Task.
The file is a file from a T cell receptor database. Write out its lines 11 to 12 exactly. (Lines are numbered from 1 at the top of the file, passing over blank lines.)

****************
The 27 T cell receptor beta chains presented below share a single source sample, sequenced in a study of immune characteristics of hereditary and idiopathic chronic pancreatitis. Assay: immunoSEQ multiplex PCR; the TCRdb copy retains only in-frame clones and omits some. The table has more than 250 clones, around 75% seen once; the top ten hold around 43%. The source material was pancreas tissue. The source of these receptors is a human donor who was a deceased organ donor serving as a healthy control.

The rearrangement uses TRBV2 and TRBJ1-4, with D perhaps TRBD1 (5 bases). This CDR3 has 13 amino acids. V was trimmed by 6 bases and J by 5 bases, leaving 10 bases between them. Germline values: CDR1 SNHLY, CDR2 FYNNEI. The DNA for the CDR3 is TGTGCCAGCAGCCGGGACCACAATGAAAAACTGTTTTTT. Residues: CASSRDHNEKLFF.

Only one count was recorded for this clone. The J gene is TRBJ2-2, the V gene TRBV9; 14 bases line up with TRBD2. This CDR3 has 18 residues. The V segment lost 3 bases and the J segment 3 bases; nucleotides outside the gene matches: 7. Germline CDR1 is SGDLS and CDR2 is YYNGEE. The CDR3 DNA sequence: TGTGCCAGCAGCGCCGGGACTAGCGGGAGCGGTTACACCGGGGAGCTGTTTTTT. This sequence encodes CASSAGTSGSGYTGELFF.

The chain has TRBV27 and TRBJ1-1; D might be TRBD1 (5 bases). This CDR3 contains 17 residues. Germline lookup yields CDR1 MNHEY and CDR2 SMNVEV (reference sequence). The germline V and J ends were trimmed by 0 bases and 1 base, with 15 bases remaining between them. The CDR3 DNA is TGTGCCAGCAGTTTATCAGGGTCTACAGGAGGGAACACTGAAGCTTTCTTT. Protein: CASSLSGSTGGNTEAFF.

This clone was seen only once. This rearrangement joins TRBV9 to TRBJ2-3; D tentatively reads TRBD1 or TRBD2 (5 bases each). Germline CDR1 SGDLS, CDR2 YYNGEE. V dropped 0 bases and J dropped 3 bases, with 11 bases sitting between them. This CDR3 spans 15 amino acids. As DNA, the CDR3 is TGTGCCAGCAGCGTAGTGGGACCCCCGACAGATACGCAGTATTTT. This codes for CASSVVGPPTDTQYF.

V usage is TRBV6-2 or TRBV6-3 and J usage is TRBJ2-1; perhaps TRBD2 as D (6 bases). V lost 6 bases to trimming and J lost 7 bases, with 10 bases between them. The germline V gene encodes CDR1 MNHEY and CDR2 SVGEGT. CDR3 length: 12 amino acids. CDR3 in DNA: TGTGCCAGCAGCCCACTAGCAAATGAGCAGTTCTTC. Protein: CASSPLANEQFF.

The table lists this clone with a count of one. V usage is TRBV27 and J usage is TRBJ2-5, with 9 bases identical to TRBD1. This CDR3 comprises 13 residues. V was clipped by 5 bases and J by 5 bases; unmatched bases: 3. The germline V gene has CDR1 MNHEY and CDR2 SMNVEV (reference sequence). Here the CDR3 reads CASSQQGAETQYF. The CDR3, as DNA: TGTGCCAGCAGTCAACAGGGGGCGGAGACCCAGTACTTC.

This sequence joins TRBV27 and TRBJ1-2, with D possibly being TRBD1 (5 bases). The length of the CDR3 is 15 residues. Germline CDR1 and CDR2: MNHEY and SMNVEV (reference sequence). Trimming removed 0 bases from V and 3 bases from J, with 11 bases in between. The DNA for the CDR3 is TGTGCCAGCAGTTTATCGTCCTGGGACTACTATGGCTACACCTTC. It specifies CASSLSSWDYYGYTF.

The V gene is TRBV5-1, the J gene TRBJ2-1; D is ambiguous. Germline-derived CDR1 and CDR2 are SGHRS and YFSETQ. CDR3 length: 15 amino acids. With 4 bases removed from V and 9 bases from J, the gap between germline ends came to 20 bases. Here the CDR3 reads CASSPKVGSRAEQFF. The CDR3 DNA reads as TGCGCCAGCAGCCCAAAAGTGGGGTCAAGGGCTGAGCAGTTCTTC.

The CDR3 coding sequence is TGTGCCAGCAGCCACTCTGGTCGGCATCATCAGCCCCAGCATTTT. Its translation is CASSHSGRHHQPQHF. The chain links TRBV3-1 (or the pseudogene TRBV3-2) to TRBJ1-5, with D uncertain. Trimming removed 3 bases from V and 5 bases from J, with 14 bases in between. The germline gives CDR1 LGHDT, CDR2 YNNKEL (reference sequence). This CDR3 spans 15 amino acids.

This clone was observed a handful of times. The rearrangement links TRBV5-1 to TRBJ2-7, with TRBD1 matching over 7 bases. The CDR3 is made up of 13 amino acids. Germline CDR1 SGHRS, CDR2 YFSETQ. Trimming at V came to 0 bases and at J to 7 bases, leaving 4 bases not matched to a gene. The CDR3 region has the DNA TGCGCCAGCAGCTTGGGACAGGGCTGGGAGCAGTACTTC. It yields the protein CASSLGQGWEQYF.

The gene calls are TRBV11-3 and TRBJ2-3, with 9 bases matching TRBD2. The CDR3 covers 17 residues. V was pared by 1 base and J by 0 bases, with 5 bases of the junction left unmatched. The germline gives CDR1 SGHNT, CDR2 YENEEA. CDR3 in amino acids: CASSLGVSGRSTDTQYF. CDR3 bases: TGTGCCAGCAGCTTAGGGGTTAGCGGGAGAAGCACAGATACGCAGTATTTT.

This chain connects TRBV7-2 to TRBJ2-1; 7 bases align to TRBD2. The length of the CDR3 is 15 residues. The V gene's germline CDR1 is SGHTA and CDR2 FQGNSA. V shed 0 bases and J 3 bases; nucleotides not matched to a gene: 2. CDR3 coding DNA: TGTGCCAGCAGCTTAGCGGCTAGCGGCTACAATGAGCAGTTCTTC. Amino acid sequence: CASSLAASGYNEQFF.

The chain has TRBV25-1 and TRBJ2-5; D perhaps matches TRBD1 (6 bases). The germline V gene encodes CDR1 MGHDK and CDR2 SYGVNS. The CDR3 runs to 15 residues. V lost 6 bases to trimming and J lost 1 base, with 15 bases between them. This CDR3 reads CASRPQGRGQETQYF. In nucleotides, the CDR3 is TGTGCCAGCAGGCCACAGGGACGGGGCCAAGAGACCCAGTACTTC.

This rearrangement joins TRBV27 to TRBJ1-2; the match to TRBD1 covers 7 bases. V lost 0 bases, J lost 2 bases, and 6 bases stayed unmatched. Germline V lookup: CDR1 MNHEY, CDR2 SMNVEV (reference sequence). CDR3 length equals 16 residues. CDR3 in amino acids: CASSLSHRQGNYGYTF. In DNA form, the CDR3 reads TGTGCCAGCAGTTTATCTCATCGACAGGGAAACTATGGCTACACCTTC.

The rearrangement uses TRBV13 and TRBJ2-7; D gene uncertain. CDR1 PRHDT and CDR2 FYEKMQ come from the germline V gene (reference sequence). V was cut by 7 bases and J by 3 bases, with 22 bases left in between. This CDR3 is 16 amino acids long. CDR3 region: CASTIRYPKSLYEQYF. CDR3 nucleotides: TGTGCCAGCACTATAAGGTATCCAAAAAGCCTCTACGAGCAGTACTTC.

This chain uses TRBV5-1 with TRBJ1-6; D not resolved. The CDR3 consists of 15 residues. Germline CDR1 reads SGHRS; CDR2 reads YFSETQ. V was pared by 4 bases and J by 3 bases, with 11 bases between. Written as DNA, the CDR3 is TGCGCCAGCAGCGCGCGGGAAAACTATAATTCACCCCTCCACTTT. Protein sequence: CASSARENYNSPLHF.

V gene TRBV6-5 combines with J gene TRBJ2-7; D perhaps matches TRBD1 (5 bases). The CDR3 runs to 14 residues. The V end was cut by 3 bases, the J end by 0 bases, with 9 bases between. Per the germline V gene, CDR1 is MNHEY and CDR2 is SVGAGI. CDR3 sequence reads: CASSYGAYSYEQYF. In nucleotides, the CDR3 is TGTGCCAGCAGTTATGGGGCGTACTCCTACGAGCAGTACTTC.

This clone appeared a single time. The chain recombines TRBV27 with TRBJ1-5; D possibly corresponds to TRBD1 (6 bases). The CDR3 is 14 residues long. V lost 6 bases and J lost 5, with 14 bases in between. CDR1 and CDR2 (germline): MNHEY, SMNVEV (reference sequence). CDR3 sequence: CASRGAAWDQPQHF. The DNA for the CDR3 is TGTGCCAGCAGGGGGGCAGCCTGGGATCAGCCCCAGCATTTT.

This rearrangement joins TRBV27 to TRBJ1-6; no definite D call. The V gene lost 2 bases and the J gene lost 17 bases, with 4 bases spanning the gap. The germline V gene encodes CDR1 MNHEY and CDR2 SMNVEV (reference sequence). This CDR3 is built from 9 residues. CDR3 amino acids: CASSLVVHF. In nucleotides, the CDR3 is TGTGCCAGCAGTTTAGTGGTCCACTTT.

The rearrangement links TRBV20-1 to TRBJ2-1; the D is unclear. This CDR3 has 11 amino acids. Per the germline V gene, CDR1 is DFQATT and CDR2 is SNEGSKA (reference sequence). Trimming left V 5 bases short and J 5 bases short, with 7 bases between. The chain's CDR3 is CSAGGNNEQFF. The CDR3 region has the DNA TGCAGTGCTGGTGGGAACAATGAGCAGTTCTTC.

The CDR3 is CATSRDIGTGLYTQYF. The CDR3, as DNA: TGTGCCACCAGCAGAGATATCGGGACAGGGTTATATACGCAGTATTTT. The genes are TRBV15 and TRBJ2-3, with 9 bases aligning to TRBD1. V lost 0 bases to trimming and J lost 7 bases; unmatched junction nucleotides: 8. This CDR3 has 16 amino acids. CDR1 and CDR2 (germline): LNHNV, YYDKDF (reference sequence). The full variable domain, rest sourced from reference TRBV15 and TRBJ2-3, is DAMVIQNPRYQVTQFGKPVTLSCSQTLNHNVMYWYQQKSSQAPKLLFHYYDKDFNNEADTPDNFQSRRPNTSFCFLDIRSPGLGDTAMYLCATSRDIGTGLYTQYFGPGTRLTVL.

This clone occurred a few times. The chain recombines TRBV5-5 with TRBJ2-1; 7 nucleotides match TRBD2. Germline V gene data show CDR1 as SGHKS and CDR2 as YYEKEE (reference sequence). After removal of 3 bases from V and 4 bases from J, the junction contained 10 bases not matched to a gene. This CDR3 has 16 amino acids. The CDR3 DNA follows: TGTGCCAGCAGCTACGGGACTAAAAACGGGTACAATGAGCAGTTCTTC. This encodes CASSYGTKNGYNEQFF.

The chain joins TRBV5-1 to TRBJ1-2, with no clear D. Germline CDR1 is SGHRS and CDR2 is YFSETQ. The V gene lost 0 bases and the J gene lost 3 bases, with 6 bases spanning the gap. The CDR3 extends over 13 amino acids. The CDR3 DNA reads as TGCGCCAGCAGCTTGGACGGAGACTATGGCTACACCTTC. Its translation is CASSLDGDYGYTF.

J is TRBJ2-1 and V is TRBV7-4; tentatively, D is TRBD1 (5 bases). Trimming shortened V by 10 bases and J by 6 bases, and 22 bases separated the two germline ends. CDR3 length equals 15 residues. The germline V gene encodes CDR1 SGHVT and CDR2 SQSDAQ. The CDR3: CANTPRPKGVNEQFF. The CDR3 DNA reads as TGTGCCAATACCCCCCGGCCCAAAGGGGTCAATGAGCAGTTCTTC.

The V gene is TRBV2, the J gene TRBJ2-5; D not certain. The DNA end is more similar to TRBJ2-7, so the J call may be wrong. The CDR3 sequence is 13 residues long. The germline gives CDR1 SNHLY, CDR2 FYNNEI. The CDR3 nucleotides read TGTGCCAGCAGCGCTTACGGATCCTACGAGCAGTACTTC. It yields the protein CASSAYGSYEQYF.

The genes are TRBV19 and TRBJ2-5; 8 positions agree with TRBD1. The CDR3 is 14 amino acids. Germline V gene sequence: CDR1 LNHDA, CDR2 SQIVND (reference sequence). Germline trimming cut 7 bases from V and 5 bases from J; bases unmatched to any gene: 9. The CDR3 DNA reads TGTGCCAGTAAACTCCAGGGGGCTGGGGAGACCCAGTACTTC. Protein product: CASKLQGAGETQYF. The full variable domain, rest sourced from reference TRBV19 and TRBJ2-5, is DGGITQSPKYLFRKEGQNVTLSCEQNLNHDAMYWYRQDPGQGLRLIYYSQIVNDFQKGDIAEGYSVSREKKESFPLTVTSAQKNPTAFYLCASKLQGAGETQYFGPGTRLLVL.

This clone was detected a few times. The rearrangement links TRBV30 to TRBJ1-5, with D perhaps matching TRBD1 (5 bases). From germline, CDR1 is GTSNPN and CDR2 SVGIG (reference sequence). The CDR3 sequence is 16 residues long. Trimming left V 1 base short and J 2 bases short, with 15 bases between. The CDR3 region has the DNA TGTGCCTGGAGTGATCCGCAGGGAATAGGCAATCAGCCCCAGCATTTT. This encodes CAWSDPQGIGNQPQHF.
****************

This clone was observed a handful of times. The rearrangement links TRBV5-1 to TRBJ2-7, with TRBD1 matching over 7 bases. The CDR3 is made up of 13 amino acids. Germline CDR1 SGHRS, CDR2 YFSETQ. Trimming at V came to 0 bases and at J to 7 bases, leaving 4 bases not matched to a gene. The CDR3 region has the DNA TGCGCCAGCAGCTTGGGACAGGGCTGGGAGCAGTACTTC. It yields the protein CASSLGQGWEQYF.

The gene calls are TRBV11-3 and TRBJ2-3, with 9 bases matching TRBD2. The CDR3 covers 17 residues. V was pared by 1 base and J by 0 bases, with 5 bases of the junction left unmatched. The germline gives CDR1 SGHNT, CDR2 YENEEA. CDR3 in amino acids: CASSLGVSGRSTDTQYF. CDR3 bases: TGTGCCAGCAGCTTAGGGGTTAGCGGGAGAAGCACAGATACGCAGTATTTT.